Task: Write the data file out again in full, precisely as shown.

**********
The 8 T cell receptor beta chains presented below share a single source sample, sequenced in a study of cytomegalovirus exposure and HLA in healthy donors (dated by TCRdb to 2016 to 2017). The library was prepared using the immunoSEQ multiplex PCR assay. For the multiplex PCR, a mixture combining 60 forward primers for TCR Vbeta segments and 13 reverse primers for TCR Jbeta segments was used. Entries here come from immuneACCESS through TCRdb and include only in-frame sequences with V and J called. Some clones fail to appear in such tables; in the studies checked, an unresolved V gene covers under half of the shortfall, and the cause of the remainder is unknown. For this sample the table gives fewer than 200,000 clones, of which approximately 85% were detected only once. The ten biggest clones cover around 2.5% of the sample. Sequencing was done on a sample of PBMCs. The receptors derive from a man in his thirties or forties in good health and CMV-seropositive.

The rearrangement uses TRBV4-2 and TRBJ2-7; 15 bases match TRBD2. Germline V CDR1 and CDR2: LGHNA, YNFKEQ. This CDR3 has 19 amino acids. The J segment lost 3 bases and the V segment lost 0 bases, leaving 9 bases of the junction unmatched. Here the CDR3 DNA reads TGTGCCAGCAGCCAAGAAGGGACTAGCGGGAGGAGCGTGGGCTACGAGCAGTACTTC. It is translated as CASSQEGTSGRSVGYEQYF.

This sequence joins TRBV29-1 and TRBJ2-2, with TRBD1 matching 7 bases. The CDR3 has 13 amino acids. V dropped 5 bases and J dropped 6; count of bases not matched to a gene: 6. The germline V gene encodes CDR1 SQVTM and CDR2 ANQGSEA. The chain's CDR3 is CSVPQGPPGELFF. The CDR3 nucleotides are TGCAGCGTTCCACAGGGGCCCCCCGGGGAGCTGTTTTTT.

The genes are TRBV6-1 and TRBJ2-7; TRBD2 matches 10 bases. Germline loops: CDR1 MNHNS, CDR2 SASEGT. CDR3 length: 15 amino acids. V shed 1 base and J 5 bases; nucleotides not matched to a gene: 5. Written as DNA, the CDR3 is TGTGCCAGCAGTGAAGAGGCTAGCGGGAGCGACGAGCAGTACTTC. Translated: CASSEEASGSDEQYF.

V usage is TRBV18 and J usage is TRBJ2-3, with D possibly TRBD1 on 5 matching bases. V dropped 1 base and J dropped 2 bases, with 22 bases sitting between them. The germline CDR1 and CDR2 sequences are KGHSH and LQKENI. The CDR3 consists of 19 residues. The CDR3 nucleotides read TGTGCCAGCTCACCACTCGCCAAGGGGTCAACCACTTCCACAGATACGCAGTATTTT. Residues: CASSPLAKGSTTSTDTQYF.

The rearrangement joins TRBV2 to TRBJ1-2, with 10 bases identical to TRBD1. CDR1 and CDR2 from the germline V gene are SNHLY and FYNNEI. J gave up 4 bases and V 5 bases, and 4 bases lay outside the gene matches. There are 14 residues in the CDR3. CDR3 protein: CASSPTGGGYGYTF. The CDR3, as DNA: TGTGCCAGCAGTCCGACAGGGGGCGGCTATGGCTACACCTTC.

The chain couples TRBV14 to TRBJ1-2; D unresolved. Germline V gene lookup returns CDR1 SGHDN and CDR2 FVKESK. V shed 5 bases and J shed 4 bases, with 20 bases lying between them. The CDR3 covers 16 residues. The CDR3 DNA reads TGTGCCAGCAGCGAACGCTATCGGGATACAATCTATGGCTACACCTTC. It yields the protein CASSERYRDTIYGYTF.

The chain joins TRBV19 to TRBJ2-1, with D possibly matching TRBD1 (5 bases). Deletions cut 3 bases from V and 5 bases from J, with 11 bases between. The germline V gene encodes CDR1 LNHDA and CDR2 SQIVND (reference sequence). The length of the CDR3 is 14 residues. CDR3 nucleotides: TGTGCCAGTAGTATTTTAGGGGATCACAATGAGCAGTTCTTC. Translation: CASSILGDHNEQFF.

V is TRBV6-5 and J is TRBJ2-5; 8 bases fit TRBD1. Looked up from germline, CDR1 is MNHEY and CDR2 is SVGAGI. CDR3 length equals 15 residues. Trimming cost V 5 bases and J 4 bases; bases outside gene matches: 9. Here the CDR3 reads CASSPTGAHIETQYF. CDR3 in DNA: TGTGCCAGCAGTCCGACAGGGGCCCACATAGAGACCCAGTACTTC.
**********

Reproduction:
The 8 T cell receptor beta chains presented below share a single source sample, sequenced in a study of cytomegalovirus exposure and HLA in healthy donors (dated by TCRdb to 2016 to 2017). The library was prepared using the immunoSEQ multiplex PCR assay. For the multiplex PCR, a mixture combining 60 forward primers for TCR Vbeta segments and 13 reverse primers for TCR Jbeta segments was used. Entries here come from immuneACCESS through TCRdb and include only in-frame sequences with V and J called. Some clones fail to appear in such tables; in the studies checked, an unresolved V gene covers under half of the shortfall, and the cause of the remainder is unknown. For this sample the table gives fewer than 200,000 clones, of which approximately 85% were detected only once. The ten biggest clones cover around 2.5% of the sample. Sequencing was done on a sample of PBMCs. The receptors derive from a man in his thirties or forties in good health and CMV-seropositive.

The rearrangement uses TRBV4-2 and TRBJ2-7; 15 bases match TRBD2. Germline V CDR1 and CDR2: LGHNA, YNFKEQ. This CDR3 has 19 amino acids. The J segment lost 3 bases and the V segment lost 0 bases, leaving 9 bases of the junction unmatched. Here the CDR3 DNA reads TGTGCCAGCAGCCAAGAAGGGACTAGCGGGAGGAGCGTGGGCTACGAGCAGTACTTC. It is translated as CASSQEGTSGRSVGYEQYF.

This sequence joins TRBV29-1 and TRBJ2-2, with TRBD1 matching 7 bases. The CDR3 has 13 amino acids. V dropped 5 bases and J dropped 6; count of bases not matched to a gene: 6. The germline V gene encodes CDR1 SQVTM and CDR2 ANQGSEA. The chain's CDR3 is CSVPQGPPGELFF. The CDR3 nucleotides are TGCAGCGTTCCACAGGGGCCCCCCGGGGAGCTGTTTTTT.

The genes are TRBV6-1 and TRBJ2-7; TRBD2 matches 10 bases. Germline loops: CDR1 MNHNS, CDR2 SASEGT. CDR3 length: 15 amino acids. V shed 1 base and J 5 bases; nucleotides not matched to a gene: 5. Written as DNA, the CDR3 is TGTGCCAGCAGTGAAGAGGCTAGCGGGAGCGACGAGCAGTACTTC. Translated: CASSEEASGSDEQYF.

V usage is TRBV18 and J usage is TRBJ2-3, with D possibly TRBD1 on 5 matching bases. V dropped 1 base and J dropped 2 bases, with 22 bases sitting between them. The germline CDR1 and CDR2 sequences are KGHSH and LQKENI. The CDR3 consists of 19 residues. The CDR3 nucleotides read TGTGCCAGCTCACCACTCGCCAAGGGGTCAACCACTTCCACAGATACGCAGTATTTT. Residues: CASSPLAKGSTTSTDTQYF.

The rearrangement joins TRBV2 to TRBJ1-2, with 10 bases identical to TRBD1. CDR1 and CDR2 from the germline V gene are SNHLY and FYNNEI. J gave up 4 bases and V 5 bases, and 4 bases lay outside the gene matches. There are 14 residues in the CDR3. CDR3 protein: CASSPTGGGYGYTF. The CDR3, as DNA: TGTGCCAGCAGTCCGACAGGGGGCGGCTATGGCTACACCTTC.

The chain couples TRBV14 to TRBJ1-2; D unresolved. Germline V gene lookup returns CDR1 SGHDN and CDR2 FVKESK. V shed 5 bases and J shed 4 bases, with 20 bases lying between them. The CDR3 covers 16 residues. The CDR3 DNA reads TGTGCCAGCAGCGAACGCTATCGGGATACAATCTATGGCTACACCTTC. It yields the protein CASSERYRDTIYGYTF.

The chain joins TRBV19 to TRBJ2-1, with D possibly matching TRBD1 (5 bases). Deletions cut 3 bases from V and 5 bases from J, with 11 bases between. The germline V gene encodes CDR1 LNHDA and CDR2 SQIVND (reference sequence). The length of the CDR3 is 14 residues. CDR3 nucleotides: TGTGCCAGTAGTATTTTAGGGGATCACAATGAGCAGTTCTTC. Translation: CASSILGDHNEQFF.

V is TRBV6-5 and J is TRBJ2-5; 8 bases fit TRBD1. Looked up from germline, CDR1 is MNHEY and CDR2 is SVGAGI. CDR3 length equals 15 residues. Trimming cost V 5 bases and J 4 bases; bases outside gene matches: 9. Here the CDR3 reads CASSPTGAHIETQYF. CDR3 in DNA: TGTGCCAGCAGTCCGACAGGGGCCCACATAGAGACCCAGTACTTC.